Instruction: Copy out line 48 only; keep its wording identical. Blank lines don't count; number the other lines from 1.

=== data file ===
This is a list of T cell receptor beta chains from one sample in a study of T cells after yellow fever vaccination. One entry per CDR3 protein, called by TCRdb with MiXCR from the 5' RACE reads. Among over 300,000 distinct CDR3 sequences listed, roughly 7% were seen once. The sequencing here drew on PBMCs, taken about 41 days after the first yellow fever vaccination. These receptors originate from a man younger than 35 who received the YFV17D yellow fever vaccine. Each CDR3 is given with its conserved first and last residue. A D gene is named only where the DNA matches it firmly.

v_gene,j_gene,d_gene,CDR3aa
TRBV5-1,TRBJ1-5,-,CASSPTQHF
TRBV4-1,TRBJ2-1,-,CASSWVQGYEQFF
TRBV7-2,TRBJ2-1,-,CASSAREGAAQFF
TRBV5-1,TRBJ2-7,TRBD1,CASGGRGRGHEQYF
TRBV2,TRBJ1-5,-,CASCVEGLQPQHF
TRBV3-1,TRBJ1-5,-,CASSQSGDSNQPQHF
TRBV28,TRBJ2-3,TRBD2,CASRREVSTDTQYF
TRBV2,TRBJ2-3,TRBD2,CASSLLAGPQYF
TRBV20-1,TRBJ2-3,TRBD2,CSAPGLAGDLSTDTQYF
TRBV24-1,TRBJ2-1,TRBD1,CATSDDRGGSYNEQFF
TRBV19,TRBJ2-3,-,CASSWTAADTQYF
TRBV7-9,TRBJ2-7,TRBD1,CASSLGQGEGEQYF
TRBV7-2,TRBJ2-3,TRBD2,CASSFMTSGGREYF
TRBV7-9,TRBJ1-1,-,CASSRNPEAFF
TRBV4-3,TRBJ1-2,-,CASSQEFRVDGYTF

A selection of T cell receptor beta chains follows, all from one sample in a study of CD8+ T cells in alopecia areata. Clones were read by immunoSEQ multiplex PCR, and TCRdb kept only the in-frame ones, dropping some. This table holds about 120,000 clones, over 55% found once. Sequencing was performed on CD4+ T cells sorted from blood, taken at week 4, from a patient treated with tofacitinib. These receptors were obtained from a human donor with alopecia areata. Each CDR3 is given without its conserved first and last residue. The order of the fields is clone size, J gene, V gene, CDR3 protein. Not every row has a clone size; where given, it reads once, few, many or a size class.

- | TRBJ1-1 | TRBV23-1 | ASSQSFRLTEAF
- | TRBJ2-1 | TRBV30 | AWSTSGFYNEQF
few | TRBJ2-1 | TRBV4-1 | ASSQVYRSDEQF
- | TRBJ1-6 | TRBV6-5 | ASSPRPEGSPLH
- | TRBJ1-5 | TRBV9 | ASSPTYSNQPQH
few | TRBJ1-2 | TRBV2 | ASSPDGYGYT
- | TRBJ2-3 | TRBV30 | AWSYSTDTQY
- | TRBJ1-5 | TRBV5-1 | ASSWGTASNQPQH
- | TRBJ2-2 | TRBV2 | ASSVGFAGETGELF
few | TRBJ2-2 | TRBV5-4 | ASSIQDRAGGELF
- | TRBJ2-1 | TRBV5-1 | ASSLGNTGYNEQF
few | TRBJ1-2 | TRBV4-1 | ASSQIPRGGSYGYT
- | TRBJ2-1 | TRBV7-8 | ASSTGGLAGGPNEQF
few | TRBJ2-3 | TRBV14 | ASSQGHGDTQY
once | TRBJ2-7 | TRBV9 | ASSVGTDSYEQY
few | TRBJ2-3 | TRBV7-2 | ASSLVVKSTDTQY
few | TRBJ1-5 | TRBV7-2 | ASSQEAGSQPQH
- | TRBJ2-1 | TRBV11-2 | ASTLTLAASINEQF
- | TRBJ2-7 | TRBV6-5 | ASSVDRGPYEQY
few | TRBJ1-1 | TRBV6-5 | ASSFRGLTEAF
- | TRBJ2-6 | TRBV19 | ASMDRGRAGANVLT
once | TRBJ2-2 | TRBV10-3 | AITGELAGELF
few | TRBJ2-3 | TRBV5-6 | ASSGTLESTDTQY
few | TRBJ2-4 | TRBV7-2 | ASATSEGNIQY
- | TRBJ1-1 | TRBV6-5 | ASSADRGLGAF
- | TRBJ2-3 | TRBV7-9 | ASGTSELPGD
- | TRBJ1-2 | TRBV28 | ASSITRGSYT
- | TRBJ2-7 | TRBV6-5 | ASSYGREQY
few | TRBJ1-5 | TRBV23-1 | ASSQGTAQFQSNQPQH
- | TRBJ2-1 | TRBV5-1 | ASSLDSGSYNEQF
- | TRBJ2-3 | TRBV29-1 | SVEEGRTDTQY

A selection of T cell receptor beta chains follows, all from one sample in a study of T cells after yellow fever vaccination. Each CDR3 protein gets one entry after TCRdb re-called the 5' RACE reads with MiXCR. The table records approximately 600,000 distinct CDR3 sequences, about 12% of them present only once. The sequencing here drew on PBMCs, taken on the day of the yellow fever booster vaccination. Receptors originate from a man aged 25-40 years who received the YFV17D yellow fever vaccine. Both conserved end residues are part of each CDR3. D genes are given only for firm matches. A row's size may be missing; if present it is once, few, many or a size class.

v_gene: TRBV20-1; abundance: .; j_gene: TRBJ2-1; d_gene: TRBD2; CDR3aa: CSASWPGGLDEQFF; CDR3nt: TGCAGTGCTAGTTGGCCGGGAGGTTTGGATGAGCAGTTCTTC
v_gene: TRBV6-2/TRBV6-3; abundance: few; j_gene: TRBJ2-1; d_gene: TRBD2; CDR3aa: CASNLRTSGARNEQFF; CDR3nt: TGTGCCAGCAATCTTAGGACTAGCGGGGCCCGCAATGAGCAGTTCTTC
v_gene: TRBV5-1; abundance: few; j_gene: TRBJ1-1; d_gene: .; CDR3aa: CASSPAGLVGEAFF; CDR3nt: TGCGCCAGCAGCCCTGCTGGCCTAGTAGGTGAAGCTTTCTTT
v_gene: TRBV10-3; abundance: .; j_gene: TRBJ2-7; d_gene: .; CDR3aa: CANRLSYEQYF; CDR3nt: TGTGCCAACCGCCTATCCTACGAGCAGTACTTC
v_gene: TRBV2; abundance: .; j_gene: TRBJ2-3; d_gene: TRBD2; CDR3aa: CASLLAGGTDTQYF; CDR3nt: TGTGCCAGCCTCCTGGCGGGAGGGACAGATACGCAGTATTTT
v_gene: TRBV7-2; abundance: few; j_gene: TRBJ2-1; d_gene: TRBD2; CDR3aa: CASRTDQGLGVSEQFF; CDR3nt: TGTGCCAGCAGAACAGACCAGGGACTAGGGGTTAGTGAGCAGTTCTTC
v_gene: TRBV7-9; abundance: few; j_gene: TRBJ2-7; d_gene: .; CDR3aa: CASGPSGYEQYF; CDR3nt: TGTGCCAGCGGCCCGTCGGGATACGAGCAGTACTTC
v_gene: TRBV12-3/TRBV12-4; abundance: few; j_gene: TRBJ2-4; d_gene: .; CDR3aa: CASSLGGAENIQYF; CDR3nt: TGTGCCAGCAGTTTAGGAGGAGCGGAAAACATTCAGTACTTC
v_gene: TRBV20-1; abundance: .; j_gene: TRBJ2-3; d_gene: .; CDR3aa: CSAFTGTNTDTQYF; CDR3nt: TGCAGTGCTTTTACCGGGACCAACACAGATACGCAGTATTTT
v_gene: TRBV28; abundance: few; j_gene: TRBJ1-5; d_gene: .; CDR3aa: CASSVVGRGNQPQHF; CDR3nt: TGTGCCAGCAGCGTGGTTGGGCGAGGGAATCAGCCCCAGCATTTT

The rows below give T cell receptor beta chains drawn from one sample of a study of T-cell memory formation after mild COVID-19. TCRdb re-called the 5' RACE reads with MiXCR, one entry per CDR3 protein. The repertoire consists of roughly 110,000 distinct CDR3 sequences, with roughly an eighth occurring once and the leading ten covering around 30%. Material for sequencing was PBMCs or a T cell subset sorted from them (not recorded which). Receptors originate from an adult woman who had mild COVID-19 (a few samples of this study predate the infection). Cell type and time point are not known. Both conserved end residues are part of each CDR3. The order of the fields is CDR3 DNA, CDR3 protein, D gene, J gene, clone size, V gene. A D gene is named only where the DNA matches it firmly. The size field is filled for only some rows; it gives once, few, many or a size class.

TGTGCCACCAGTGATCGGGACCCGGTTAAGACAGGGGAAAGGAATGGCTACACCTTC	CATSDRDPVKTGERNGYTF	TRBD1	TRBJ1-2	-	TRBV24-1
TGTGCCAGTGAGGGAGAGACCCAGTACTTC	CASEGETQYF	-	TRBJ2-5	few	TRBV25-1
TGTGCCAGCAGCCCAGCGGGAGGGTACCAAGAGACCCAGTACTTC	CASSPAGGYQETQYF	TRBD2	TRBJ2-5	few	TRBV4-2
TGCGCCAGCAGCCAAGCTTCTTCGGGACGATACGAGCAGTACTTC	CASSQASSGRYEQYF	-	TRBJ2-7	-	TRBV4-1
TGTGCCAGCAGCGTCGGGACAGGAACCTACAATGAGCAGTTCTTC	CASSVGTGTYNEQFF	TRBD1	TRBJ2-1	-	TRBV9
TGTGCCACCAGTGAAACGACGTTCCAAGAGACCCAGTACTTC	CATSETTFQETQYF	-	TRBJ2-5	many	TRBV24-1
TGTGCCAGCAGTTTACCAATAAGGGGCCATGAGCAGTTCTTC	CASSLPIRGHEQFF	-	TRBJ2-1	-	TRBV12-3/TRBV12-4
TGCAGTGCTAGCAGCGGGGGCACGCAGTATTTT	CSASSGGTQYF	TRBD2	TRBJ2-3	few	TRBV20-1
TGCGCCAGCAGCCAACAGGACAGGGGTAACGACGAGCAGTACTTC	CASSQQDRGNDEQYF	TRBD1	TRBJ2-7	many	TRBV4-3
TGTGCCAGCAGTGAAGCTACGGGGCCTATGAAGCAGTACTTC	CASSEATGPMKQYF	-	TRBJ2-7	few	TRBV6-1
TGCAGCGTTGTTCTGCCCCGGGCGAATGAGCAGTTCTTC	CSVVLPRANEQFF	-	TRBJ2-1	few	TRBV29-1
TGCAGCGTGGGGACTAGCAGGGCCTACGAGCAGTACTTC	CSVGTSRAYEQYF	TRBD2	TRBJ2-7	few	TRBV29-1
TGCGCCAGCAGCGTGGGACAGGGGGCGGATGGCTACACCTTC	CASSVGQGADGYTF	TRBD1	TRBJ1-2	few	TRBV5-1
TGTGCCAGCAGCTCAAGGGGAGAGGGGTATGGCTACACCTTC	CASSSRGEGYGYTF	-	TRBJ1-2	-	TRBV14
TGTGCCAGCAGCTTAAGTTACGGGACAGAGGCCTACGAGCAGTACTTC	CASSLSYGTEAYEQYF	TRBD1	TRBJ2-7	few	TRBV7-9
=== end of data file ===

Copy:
- | TRBJ2-1 | TRBV5-1 | ASSLDSGSYNEQF